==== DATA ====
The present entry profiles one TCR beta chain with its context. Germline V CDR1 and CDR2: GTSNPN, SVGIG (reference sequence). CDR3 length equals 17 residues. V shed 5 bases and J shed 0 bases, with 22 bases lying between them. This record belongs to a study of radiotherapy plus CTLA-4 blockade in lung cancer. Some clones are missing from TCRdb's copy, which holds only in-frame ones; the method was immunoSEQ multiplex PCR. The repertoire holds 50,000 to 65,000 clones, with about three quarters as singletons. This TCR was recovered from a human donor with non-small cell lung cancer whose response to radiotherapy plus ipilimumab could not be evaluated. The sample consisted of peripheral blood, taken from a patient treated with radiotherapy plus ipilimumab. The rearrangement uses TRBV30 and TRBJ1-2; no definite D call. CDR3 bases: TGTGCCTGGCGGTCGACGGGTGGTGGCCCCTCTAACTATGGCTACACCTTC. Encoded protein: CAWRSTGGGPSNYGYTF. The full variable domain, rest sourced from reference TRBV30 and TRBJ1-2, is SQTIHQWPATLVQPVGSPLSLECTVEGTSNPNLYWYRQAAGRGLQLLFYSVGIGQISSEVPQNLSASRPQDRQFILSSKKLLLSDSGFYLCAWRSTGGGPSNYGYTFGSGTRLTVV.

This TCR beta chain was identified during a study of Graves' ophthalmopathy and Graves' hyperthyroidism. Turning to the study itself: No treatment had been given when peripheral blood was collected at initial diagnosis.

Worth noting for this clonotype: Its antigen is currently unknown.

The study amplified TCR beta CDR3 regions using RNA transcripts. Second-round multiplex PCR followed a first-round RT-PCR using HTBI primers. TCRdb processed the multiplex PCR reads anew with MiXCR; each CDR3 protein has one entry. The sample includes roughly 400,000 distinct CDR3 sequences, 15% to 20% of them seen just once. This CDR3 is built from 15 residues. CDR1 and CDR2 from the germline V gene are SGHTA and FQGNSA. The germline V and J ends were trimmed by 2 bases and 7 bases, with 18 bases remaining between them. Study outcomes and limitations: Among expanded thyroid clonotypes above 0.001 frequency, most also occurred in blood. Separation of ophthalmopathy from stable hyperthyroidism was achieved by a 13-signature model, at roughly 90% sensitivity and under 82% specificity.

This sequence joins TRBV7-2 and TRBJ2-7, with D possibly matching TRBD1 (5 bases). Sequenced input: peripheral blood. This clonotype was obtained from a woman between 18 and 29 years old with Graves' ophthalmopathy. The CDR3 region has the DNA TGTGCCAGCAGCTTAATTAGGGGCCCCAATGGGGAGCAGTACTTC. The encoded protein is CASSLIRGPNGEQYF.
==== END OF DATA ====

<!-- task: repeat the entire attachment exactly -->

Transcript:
The present entry profiles one TCR beta chain with its context. Germline V CDR1 and CDR2: GTSNPN, SVGIG (reference sequence). CDR3 length equals 17 residues. V shed 5 bases and J shed 0 bases, with 22 bases lying between them. This record belongs to a study of radiotherapy plus CTLA-4 blockade in lung cancer. Some clones are missing from TCRdb's copy, which holds only in-frame ones; the method was immunoSEQ multiplex PCR. The repertoire holds 50,000 to 65,000 clones, with about three quarters as singletons. This TCR was recovered from a human donor with non-small cell lung cancer whose response to radiotherapy plus ipilimumab could not be evaluated. The sample consisted of peripheral blood, taken from a patient treated with radiotherapy plus ipilimumab. The rearrangement uses TRBV30 and TRBJ1-2; no definite D call. CDR3 bases: TGTGCCTGGCGGTCGACGGGTGGTGGCCCCTCTAACTATGGCTACACCTTC. Encoded protein: CAWRSTGGGPSNYGYTF. The full variable domain, rest sourced from reference TRBV30 and TRBJ1-2, is SQTIHQWPATLVQPVGSPLSLECTVEGTSNPNLYWYRQAAGRGLQLLFYSVGIGQISSEVPQNLSASRPQDRQFILSSKKLLLSDSGFYLCAWRSTGGGPSNYGYTFGSGTRLTVV.

This TCR beta chain was identified during a study of Graves' ophthalmopathy and Graves' hyperthyroidism. Turning to the study itself: No treatment had been given when peripheral blood was collected at initial diagnosis.

Worth noting for this clonotype: Its antigen is currently unknown.

The study amplified TCR beta CDR3 regions using RNA transcripts. Second-round multiplex PCR followed a first-round RT-PCR using HTBI primers. TCRdb processed the multiplex PCR reads anew with MiXCR; each CDR3 protein has one entry. The sample includes roughly 400,000 distinct CDR3 sequences, 15% to 20% of them seen just once. This CDR3 is built from 15 residues. CDR1 and CDR2 from the germline V gene are SGHTA and FQGNSA. The germline V and J ends were trimmed by 2 bases and 7 bases, with 18 bases remaining between them. Study outcomes and limitations: Among expanded thyroid clonotypes above 0.001 frequency, most also occurred in blood. Separation of ophthalmopathy from stable hyperthyroidism was achieved by a 13-signature model, at roughly 90% sensitivity and under 82% specificity.

This sequence joins TRBV7-2 and TRBJ2-7, with D possibly matching TRBD1 (5 bases). Sequenced input: peripheral blood. This clonotype was obtained from a woman between 18 and 29 years old with Graves' ophthalmopathy. The CDR3 region has the DNA TGTGCCAGCAGCTTAATTAGGGGCCCCAATGGGGAGCAGTACTTC. The encoded protein is CASSLIRGPNGEQYF.